It is impossible to ignore this past when dealing with Eastern Europe, but acting on it is at odds with the Western policy of Russian containment and hostility to the Putin regime. Thus a new strategy is born, that of historical revisionism. Actual history pitted the Allied Powers of the US, Great Britain, and Russia (the USSR as it was known then), against the Axis Powers of Germany, Italy, Hungary, Romania, and Free Ukraine (a proto-German vassal state). Revised history sees the wholesale destruction in countries like Poland, Hungary, and the Baltics of monuments and memorials to the Red Army units that liberated these countries from Nazi occupation. Red Army graves that so eloquently bear witness to the enormous human price that Russia paid to liberate Eastern Europe from the yoke of Nazism are routinely desecrated with not a word of condemnation from the US or the European Union. More and more Russia is painted as one of the villains in WWII with the boundaries between the warring parties being retroactively redrawn as those between the West (including Germany!) representing the side of freedom and Hitlerite Germany together with Stalinist Russia representing the side of oppression. This revisionist history is both morally and politically wrong; as Roosevelt and Churchill, who entertained no illusions when it came to Stalin, knew full-well in that bloody conflict Russia was on the right side of history; the enormous sacrifice paid by it should never be forgotten.
It is a source of disbelief to the author of these lines that Eastern European countries whether those that are already members of the European Union or those who wish to be so stubbornly cling to the belief that the money and patronage that come with junior membership in the club of Western nations are any more free of strings attached than similar money and patronage that they grudgingly received from the USSR. In exchange for its patronage the USSR exacted from its vassal states primarily military and economic obeisance, forcing upon them membership in the Warsaw Pact and in various Russia-centric economic forums. As to cultural issues – those were mostly left to the discretion of the junior members. Economically, moneys flowed from Russia to its Eastern European allies, not the other way around, though the standard of living in countries like Poland and Hungary was incomparably higher than that in the USSR.
It is undoubtedly true that the USSR treated its Eastern European vassal states harshly, primarily in the first two decades after WWII. The Hungarian uprising of 1956 and the Prague Spring of 1968 were brutally repressed using the full military might of the Soviet Union and those who participated in the uprisings were imprisoned or killed. Interestingly and not coincidentally, it was precisely the refusal by the then General Secretary Mikhail Gorbachev to take similar action to suppress the Solidarnosc uprising in Poland in 1988 that spelled the death knell of the USSR. Gorbachev’s refusal to deploy the Russian tank divisions stationed in Belarus across the Polish border, his refusal to put Lech Walesa on trial followed by his execution, showed the world that the USSR had lost its will to survive. It is well known that the Chinese suppression of the student uprising in Tienanmen Square, when tanks were indeed deployed, was a deliberate message to the West by the Communist Party of China that it was not going to fold like their Soviet counterparts. The results speak for themselves: Chinese communists were able to maintain China’s territorial integrity, grow by many orders of magnitude its economy and with it its military might, all the while maintaining an iron grip on the levers of power. Russia, on the other hand, lost more than half of its population and nearly all of its industrial and agricultural heartlands. Militarily, Russia is but a shadow of the former USSR, with NATO forces currently deployed in many former Warsaw Pact countries. The lesson of these events is clear to any aspiring despot: show weakness and be crushed. This is a lesson Kim Jong Un has learned well.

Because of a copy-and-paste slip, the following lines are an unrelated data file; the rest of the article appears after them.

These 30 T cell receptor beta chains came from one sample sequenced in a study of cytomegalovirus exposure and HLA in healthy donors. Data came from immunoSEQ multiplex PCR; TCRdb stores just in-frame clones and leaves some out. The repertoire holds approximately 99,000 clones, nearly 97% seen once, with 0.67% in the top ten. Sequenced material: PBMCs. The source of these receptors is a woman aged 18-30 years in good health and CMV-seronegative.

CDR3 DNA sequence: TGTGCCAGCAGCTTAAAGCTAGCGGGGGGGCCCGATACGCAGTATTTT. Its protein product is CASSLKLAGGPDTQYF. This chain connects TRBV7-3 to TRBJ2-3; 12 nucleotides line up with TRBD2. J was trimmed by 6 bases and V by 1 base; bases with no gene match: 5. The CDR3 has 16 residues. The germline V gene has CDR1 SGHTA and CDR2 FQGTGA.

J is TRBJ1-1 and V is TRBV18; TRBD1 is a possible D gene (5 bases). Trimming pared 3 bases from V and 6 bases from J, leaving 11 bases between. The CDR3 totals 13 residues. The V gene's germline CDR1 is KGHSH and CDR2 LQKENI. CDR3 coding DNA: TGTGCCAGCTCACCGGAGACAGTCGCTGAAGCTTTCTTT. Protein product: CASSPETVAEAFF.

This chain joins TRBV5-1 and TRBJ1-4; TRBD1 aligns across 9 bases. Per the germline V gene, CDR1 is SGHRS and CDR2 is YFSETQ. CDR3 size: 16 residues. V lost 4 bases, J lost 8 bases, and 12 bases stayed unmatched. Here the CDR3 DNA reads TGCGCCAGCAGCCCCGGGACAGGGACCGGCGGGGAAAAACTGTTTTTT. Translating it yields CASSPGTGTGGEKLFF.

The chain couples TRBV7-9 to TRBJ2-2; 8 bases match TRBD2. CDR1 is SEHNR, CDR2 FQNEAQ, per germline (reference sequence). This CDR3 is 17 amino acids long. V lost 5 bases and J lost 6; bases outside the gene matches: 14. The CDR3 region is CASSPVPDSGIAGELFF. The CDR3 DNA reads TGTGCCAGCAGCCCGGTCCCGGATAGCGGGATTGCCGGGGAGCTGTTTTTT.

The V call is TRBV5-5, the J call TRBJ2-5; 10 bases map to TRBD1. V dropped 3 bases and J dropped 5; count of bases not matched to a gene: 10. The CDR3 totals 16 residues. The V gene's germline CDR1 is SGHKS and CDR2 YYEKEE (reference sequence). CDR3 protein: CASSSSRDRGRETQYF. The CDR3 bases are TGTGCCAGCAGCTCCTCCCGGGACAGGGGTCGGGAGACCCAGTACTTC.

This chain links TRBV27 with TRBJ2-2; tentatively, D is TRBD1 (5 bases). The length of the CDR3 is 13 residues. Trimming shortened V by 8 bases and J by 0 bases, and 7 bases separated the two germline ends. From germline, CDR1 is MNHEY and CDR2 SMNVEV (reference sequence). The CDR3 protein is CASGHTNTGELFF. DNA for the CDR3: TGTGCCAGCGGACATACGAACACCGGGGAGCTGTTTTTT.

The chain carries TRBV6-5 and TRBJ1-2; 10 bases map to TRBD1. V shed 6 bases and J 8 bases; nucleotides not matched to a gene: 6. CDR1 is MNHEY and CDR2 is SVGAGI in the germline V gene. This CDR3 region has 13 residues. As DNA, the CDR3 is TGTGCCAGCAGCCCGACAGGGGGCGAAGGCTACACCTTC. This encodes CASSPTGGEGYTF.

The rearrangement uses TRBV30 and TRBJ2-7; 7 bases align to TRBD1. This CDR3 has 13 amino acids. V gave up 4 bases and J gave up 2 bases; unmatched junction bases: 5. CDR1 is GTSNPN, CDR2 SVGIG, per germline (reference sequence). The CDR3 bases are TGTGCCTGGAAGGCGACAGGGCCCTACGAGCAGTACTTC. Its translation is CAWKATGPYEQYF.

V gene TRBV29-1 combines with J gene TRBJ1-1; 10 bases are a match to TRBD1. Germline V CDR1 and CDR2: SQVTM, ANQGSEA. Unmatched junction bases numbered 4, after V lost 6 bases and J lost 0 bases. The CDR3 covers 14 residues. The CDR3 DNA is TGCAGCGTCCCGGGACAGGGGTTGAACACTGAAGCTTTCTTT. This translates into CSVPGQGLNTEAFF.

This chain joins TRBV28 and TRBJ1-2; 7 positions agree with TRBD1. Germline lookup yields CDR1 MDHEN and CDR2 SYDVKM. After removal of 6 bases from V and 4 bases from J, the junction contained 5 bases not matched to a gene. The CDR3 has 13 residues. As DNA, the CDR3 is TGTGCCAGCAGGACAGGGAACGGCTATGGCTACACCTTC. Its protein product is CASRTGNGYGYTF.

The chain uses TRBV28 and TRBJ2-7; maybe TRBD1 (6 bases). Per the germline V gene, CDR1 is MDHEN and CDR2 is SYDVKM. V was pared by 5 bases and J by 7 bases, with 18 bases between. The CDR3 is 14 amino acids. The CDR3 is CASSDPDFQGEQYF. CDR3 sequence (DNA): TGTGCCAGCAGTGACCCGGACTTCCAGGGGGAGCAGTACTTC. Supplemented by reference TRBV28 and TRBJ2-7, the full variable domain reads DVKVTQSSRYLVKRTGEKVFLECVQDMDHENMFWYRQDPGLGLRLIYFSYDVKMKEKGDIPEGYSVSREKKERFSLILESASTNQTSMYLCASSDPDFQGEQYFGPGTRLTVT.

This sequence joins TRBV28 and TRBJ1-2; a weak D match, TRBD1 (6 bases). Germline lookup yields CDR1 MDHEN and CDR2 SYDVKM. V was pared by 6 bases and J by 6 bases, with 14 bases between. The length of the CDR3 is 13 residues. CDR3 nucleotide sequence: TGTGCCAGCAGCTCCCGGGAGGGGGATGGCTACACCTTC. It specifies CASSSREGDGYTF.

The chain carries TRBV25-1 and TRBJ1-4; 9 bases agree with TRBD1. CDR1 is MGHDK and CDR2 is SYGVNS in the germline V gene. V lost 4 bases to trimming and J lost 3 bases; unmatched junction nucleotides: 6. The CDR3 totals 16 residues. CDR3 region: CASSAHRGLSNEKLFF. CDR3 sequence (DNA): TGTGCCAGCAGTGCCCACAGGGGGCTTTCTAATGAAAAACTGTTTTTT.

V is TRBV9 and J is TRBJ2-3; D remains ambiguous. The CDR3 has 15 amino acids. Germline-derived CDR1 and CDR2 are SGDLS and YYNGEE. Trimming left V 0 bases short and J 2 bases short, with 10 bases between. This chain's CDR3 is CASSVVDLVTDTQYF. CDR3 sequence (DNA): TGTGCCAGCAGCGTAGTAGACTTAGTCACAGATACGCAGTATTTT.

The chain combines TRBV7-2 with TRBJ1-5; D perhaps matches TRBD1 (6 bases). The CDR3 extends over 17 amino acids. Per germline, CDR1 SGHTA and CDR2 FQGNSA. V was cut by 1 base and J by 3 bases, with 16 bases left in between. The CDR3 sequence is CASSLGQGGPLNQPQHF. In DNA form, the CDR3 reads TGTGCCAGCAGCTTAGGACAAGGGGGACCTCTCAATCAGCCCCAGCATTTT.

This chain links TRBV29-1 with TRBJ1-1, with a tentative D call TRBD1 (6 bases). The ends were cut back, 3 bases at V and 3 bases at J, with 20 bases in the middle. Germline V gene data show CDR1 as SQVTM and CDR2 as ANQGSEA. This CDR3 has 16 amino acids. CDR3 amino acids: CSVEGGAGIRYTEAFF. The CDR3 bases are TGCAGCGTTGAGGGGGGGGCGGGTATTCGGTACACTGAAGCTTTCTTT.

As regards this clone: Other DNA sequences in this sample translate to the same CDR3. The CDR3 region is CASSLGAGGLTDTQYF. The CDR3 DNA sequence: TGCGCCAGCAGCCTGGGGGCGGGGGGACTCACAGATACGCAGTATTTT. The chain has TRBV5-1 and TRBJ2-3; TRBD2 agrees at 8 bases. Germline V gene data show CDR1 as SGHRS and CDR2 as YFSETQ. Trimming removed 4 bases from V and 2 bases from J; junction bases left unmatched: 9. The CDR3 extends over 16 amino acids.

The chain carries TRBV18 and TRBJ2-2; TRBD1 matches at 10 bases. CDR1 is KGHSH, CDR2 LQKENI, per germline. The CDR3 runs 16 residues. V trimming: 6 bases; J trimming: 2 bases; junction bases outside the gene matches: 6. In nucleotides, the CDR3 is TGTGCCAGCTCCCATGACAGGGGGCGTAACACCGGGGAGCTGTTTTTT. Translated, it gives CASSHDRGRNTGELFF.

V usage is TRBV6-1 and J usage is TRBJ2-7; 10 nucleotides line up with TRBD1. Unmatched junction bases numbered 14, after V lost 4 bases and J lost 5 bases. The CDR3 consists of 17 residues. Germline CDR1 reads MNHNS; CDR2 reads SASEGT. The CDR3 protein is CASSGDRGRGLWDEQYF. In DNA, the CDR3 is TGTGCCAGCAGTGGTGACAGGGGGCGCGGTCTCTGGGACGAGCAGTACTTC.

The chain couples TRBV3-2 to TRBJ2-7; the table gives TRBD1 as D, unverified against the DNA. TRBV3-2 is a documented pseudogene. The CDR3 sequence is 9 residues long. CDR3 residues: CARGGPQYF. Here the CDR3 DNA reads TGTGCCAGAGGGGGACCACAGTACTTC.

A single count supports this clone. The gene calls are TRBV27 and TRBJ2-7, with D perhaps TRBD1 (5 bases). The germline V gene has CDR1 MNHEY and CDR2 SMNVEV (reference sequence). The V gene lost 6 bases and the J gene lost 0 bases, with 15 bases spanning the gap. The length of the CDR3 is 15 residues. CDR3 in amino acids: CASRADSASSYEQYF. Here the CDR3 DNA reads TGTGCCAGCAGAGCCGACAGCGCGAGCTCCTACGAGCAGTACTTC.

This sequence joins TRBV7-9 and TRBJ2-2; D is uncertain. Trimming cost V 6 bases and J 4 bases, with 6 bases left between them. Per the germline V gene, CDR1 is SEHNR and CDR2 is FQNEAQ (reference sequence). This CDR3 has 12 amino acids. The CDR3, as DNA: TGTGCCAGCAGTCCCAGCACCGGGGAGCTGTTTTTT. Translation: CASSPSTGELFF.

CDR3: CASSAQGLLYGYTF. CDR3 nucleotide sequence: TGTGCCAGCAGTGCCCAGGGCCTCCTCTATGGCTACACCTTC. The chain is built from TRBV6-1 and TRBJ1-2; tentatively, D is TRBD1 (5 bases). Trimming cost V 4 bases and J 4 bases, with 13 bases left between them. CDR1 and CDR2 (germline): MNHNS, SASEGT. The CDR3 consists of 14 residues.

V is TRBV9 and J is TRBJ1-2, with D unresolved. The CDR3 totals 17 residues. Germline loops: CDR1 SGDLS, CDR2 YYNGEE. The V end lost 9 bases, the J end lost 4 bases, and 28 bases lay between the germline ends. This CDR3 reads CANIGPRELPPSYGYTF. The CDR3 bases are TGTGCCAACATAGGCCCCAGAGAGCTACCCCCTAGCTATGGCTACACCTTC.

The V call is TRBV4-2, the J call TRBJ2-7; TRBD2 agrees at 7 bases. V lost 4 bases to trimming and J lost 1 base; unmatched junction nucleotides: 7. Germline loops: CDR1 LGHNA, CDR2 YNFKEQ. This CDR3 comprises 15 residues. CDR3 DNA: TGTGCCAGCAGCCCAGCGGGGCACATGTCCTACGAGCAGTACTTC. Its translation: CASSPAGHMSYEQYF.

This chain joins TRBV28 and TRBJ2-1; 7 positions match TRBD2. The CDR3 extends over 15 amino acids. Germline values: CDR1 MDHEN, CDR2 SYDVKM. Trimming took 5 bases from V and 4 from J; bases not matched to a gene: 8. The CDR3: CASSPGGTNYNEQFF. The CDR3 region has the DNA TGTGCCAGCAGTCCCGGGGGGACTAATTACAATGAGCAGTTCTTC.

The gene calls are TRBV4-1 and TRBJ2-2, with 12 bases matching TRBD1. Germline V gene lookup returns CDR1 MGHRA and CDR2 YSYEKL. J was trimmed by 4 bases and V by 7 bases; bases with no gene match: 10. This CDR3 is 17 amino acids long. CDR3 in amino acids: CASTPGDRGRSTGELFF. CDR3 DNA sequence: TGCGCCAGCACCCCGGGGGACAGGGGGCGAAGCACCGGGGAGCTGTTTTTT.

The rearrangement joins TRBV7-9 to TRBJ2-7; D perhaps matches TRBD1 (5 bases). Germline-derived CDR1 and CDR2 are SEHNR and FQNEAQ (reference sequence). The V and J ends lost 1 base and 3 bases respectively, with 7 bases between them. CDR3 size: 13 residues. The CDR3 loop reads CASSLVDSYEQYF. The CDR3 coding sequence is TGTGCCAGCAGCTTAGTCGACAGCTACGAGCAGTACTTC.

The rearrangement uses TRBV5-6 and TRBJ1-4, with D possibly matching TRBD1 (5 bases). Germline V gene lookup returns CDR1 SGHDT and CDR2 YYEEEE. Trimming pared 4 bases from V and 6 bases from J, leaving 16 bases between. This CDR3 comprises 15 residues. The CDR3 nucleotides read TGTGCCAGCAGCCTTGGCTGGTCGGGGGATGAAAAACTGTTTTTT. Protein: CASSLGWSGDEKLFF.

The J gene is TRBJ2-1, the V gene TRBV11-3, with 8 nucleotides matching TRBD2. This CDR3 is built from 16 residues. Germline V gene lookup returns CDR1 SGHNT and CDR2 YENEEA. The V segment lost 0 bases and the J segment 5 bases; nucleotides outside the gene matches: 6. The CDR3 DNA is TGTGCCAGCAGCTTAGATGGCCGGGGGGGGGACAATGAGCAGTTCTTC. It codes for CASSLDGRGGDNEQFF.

Having obtained political independence from Russia when its modern-day empire was vanquished by America, Eastern European countries hastened to seek economic and political patronage with the winners of the Cold War. Soon they found out that just like before this patronage does indeed come with strings attached. Those are different strings to be sure. To the great surprise of these newly free and independent nations the price the West extracts for extending its umbrella over them is infinitely higher than the dues the Russians had ever tried to collect. It is the price of cultural and ethnic suicide, no less. The West is adamant and unrelenting in enforcing its dogma of diversity, homosexuality, and anti-religiosity on its newly found vassal states. They must receive vast quantities of refugees, and no, not folks who are nearby and who share with them cultural and ethnic affinity like the Ukrainians, no, they must accept Muslim migrants whose culture and ethnicity are at direct odds to those of Eastern Europe. The twin pillars of the Christian Church, whether Catholic, Orthodox or Protestant, and the specific ethnic identity of each of these nation states are being directly undermined by the Western overlords these Eastern European nations had so foolishly courted. Decision time for them is nigh; do they gather the courage to resist the threat of cultural and ethnic extinction presented to them by the West even at the price of economic hardship and accommodating Russian interests, or do they ride their greed and their hatred of Russia down the hole of oblivion.
America, for its part, should reconsider siding with the European Union in its policies of cultural imperialism in Eastern Europe. It should negotiate with Russia a truly independent status for its lost territories, both near and far, allowing these countries to pursue a path of true non-alliance and national independence, serving as a political and economic buffer and indeed bridge between Western and Russian interests.